9 steps to better credit before buying a home

October 21st is recognized as Get Smart About Your Credit Day. Learning about the key components that make up your credit score and how to improve it is extremely important. Most people start paying attention to their credit score, right around the time that they start looking to buy or build a home. When looking to buy a home, mortgage lenders look at your overall credit score and history to access how much money they will lend you. So, before you start the home buying or building process, you want to make sure your credit is in healthy standing. Here are 9 Steps to Better Credit Before Buying a Home. 

  1. Pay Down Existing Debt

The first step you should take when analyzing your current debt situation is to access how much debt you currently have. If you have a higher debt to income ratio, it can decrease the chances of you being approved for a home loan. So, before you begin the home buying process, focus on the outstanding debt you have and work on paying some of it down before jumping into the home buyers market. 

  1. Avoid Adding New Debt

While working on paying down any existing debt, make sure to avoid any unnecessary spending, especially larger purchases. Adding new debt will just add to your debt-to-income ratio, making your chances even harder to get a loan. 

  1. Fix Credit Report Errors and Negative Remarks

Having errors or negative remarks on your credit report can dramatically decrease your chances of being approved for loans. Make sure to check your credit report for any errors or remarks such as invalid outstanding debt, potential identity theft, or any missing or overdue payments. If you feel that any of these errors or remarks are invalid, you can dispute them by contacting the three credit bureaus.  

  1. Don’t Close Out Older Accounts

A crucial factor in determining your overall credit score is your credit history. Your credit history is the length of time you have had your accounts open. Having accounts open for a longer period can help better your scoreInstead of closing out your accounts, you can make small purchases from time to time, and then pay off the balance to keep it low.  

  1. Request an Increase in Credit Limit

Your credit utilization ratio is the difference between your overall credit limit and how much of the limit you have used. You want your credit utilization ratio to be as low as possible since it is a key factor in determining your overall credit. To try minimizing the ratio, you can request an increase in credit limit. This will give your account a higher credit limit giving you a higher difference in your ratio.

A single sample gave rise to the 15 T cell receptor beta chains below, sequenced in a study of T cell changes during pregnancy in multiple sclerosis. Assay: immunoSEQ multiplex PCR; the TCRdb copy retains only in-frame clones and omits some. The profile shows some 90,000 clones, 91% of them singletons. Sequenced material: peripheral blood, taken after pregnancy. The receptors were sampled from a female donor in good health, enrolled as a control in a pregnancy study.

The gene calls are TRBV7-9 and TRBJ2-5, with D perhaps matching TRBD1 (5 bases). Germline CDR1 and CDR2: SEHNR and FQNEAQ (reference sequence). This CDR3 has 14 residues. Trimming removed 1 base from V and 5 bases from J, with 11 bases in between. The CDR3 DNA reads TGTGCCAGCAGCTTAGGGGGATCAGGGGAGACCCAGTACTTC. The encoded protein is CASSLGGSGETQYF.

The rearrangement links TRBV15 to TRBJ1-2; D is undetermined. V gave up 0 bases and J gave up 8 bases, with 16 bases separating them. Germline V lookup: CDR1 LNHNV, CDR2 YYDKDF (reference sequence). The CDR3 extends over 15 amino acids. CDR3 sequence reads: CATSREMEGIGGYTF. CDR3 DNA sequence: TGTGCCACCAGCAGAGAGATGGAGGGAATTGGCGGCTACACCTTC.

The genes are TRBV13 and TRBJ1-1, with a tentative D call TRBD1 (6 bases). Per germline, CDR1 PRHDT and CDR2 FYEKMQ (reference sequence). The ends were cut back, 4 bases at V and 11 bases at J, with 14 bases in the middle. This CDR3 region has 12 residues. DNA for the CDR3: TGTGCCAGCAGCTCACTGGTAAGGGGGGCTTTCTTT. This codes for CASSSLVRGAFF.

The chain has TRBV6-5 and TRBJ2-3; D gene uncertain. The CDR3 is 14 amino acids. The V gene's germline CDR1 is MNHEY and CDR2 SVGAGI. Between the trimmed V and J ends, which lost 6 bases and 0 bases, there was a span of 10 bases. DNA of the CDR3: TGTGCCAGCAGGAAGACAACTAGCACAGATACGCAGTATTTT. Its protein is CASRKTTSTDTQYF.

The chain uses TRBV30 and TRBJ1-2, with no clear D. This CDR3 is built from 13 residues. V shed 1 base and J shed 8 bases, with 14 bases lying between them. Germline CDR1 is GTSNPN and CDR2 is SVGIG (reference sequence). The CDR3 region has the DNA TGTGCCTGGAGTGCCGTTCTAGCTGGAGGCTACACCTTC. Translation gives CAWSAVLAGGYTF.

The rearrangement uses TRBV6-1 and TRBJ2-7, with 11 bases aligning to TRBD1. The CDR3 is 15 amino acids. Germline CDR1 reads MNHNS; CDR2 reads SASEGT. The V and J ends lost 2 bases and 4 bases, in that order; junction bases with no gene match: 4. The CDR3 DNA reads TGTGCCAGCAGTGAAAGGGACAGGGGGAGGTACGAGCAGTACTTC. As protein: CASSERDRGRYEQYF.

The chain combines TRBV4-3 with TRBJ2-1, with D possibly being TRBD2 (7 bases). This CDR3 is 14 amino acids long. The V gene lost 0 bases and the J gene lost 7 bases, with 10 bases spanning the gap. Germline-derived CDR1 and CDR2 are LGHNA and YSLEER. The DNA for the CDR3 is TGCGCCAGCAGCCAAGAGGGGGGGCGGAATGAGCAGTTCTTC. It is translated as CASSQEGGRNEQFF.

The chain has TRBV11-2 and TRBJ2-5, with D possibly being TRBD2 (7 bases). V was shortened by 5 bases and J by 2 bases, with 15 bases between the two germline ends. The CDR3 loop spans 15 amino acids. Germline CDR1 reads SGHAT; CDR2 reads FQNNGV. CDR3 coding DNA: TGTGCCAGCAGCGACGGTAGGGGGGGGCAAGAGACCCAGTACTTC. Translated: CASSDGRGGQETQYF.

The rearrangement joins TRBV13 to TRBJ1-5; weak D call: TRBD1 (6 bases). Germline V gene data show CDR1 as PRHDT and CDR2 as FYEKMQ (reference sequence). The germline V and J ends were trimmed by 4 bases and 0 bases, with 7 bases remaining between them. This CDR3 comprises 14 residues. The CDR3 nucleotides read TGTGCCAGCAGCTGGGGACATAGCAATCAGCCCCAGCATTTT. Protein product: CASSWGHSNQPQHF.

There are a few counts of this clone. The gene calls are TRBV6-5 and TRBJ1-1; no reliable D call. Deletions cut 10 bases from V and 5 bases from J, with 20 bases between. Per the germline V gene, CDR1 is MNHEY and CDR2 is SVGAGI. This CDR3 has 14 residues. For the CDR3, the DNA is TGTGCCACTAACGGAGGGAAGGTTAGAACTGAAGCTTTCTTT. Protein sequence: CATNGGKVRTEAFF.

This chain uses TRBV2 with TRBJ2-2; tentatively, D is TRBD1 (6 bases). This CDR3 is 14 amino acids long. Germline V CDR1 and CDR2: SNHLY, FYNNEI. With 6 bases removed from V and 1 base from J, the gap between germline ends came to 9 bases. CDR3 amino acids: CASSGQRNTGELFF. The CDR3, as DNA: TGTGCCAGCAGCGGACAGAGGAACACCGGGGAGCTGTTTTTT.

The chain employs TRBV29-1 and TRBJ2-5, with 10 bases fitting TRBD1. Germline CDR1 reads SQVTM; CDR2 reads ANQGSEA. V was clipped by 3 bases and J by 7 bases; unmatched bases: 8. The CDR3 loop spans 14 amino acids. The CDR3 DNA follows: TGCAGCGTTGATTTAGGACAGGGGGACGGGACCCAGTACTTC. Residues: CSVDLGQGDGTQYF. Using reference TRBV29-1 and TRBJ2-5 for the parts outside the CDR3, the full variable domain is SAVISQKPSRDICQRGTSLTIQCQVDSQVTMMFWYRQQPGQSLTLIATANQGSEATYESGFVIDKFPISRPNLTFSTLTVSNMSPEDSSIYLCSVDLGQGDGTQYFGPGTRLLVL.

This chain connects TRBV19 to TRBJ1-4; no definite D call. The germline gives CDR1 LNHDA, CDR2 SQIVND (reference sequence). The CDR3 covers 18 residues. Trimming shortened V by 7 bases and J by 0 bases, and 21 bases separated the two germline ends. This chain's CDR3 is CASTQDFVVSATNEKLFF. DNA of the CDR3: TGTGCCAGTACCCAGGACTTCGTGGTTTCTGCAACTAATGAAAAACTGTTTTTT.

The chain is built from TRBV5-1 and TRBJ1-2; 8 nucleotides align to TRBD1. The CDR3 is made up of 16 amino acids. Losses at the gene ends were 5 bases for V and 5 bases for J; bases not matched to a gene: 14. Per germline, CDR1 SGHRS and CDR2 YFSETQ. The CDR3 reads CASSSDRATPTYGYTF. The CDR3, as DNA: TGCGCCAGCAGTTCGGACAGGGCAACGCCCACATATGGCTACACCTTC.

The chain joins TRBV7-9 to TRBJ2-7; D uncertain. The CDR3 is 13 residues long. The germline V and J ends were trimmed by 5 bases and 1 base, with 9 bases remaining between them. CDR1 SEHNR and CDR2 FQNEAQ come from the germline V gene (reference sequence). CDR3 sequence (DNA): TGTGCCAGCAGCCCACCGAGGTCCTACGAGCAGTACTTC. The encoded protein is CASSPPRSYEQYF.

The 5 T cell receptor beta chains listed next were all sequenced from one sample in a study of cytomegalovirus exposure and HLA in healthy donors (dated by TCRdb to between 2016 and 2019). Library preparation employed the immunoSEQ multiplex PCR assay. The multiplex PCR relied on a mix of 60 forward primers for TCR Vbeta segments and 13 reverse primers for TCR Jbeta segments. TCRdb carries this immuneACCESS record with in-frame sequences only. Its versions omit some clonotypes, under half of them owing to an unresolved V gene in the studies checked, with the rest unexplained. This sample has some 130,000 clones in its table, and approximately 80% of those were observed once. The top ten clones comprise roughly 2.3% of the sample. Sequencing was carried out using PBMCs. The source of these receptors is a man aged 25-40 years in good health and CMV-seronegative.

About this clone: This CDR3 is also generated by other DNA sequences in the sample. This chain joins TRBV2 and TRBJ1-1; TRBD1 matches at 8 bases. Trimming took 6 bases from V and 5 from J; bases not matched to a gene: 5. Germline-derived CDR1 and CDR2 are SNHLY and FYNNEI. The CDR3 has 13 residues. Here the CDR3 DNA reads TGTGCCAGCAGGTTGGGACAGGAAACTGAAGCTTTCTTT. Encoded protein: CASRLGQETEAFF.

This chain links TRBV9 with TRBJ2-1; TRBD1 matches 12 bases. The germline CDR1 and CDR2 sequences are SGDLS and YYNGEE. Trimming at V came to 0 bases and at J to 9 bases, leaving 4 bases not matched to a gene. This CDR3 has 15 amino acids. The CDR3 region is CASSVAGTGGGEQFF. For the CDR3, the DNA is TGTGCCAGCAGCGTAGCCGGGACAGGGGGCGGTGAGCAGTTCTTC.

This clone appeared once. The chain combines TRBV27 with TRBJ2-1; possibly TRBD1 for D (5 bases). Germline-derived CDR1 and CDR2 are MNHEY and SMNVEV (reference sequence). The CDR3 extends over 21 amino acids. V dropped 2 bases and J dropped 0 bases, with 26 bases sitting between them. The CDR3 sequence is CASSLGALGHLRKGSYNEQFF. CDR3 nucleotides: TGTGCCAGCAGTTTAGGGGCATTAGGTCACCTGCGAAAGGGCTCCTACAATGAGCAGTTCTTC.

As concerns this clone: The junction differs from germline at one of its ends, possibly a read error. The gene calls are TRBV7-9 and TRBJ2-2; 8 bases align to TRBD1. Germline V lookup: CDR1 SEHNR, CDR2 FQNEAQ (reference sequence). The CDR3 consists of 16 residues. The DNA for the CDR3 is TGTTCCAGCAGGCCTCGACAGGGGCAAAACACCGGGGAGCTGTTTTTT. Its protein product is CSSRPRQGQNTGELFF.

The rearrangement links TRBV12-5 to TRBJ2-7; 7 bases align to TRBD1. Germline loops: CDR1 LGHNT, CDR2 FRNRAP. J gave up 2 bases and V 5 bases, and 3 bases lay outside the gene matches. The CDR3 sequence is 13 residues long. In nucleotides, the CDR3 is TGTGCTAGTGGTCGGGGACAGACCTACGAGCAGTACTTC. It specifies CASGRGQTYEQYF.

1. Use your Renter’s History

If you currently rent your house or apartment, you can use your rental history as a credit reference when going through the home buying process. It’s important that you make your monthly rent payments by check or debit card so there is a paper trail of proof of payment. It is also extremely important to let your landlord know so they can verify your credibility to any mortgage lenders. Renting at one locaton for awhile with consistent and on-time payments will help prove your credibility. 

  1. Choose your Credit Cards Wisely

Not all credits cards are looked at in the same way by banks and lenders. For example, department store credit cards can typically hurt your credit score because they have high interest rates. It’s wise to stick with credit cards that are from a trusted banks and credit unions. Don’t forget to become educted on all the annual fees, late fees, and any other policies that may come with your credit cards.  

  1. Stay on Track with Auto-Payments

When you miss a payment on your credit card, it can hurt your overall credit score. To avoid the hassle of remembering to make your payments each month, you can set up auto-payments. Signing up for auto-payments will auto deduct the payment from your bank account each month so you don’t have to worry about it.  

  1. More than the Minimum

On any of your credit card accounts or loans, you will have to pay a minimum amount each month. If you consistently pay just the minimum amount, it will be harder to pay off your total debt amount. In fact, it could even make your debt increase because of interest charges. Paying more than your minimum amount each month will help you pay down your debt faster and avoid high interest charges.